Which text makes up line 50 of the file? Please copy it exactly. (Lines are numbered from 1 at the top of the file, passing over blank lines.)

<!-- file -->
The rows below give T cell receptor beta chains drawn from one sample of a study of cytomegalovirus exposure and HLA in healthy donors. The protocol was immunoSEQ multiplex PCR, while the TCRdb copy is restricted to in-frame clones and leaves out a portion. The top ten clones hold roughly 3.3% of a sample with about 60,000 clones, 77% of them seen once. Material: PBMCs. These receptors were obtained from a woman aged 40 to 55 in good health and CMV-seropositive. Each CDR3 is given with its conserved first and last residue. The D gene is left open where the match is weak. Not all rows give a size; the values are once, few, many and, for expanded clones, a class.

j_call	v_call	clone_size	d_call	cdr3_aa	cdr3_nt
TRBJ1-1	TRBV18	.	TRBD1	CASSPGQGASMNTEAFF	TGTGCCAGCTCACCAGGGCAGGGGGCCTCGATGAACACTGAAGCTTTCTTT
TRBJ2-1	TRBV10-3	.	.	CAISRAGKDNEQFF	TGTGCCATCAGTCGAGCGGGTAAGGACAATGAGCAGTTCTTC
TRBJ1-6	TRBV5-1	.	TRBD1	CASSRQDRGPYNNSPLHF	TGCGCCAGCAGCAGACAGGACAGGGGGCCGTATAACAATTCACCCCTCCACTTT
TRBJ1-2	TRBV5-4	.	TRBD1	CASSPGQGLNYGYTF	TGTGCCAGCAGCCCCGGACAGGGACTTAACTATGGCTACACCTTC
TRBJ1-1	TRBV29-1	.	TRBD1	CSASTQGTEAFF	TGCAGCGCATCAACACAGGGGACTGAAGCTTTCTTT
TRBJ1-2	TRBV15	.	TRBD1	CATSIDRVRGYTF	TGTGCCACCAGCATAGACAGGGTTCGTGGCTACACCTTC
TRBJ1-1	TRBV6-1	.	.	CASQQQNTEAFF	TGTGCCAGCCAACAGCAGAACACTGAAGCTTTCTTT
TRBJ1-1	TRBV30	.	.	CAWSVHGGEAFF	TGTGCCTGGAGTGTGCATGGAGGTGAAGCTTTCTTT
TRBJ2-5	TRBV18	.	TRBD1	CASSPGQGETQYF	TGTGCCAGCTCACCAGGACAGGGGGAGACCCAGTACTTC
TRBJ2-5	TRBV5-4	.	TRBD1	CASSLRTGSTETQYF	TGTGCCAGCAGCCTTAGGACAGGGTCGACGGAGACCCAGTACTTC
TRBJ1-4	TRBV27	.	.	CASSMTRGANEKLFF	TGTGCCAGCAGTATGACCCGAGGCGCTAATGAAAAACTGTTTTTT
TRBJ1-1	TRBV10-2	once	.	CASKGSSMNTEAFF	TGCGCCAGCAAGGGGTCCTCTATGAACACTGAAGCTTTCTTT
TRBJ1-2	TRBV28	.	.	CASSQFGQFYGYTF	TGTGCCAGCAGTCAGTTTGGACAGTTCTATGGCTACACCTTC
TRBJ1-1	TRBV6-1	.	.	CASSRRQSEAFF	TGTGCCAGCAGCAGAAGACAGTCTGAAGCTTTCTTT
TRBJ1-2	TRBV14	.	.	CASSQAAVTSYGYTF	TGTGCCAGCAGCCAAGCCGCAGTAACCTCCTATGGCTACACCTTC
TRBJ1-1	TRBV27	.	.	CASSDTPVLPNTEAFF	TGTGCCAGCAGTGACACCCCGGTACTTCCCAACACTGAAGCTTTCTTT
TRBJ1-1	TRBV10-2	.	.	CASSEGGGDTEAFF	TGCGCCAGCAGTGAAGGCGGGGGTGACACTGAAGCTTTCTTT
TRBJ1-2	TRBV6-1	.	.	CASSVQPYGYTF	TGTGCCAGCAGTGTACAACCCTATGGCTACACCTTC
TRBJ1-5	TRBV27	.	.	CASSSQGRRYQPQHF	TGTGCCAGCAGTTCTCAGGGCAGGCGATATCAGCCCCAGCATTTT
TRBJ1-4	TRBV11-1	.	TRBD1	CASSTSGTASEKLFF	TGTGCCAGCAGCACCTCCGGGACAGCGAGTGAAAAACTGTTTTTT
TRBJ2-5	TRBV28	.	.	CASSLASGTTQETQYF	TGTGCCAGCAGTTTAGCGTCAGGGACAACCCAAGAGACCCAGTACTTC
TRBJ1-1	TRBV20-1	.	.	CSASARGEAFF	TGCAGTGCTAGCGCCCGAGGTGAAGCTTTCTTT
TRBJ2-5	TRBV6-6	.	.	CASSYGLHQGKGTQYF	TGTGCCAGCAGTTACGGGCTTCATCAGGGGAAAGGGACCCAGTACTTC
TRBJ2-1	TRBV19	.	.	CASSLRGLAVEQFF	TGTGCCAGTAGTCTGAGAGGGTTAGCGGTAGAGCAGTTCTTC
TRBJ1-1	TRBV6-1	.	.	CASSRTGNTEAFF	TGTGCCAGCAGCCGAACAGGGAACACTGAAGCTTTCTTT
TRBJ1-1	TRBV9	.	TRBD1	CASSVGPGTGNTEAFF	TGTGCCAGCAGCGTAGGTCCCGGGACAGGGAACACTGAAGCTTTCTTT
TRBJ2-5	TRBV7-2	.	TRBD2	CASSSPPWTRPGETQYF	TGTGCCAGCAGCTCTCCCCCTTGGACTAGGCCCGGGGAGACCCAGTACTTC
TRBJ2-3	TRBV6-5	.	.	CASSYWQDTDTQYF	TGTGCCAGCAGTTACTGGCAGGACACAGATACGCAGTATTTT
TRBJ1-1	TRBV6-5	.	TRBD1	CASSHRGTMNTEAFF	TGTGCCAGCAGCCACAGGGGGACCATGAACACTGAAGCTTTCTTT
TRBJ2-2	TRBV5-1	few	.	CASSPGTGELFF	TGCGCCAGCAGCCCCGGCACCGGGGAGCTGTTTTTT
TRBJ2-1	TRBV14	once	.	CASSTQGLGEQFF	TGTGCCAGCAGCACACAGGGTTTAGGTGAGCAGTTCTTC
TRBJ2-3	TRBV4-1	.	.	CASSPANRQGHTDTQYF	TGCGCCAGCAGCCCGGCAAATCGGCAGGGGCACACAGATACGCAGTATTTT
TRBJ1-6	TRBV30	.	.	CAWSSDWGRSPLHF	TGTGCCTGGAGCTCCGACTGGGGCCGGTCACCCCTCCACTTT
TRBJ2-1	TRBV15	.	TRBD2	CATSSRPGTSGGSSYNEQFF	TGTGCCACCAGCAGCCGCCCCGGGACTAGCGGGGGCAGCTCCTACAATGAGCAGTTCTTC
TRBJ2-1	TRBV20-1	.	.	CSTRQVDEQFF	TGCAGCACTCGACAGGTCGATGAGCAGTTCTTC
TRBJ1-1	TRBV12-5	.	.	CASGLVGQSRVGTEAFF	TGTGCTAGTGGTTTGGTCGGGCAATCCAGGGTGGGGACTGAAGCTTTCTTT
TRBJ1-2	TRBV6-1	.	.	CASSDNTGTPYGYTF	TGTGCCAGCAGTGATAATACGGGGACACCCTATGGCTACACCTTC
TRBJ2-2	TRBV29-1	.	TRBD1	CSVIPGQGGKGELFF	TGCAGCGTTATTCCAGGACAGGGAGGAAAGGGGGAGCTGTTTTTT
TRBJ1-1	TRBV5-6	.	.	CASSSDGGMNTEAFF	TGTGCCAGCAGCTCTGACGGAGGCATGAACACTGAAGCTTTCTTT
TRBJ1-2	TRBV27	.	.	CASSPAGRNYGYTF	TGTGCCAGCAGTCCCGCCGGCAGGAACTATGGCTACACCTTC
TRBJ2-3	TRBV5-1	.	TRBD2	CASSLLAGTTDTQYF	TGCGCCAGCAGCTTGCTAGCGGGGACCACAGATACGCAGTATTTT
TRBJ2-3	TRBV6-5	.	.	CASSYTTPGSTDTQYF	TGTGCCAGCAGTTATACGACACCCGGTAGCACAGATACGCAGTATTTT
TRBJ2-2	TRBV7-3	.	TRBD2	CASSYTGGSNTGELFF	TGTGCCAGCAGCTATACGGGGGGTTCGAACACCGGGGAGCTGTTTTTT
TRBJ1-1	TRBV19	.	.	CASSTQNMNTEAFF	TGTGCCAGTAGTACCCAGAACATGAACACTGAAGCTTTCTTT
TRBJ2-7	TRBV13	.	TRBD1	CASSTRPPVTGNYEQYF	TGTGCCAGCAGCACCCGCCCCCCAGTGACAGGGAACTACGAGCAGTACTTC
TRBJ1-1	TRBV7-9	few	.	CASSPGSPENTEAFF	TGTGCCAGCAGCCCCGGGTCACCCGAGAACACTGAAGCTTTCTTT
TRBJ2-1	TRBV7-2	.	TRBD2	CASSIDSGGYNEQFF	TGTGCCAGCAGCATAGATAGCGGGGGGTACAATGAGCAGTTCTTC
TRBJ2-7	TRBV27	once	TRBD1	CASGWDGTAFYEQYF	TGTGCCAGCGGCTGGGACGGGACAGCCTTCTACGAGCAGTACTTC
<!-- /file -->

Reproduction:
TRBJ2-7	TRBV27	once	TRBD1	CASGWDGTAFYEQYF	TGTGCCAGCGGCTGGGACGGGACAGCCTTCTACGAGCAGTACTTC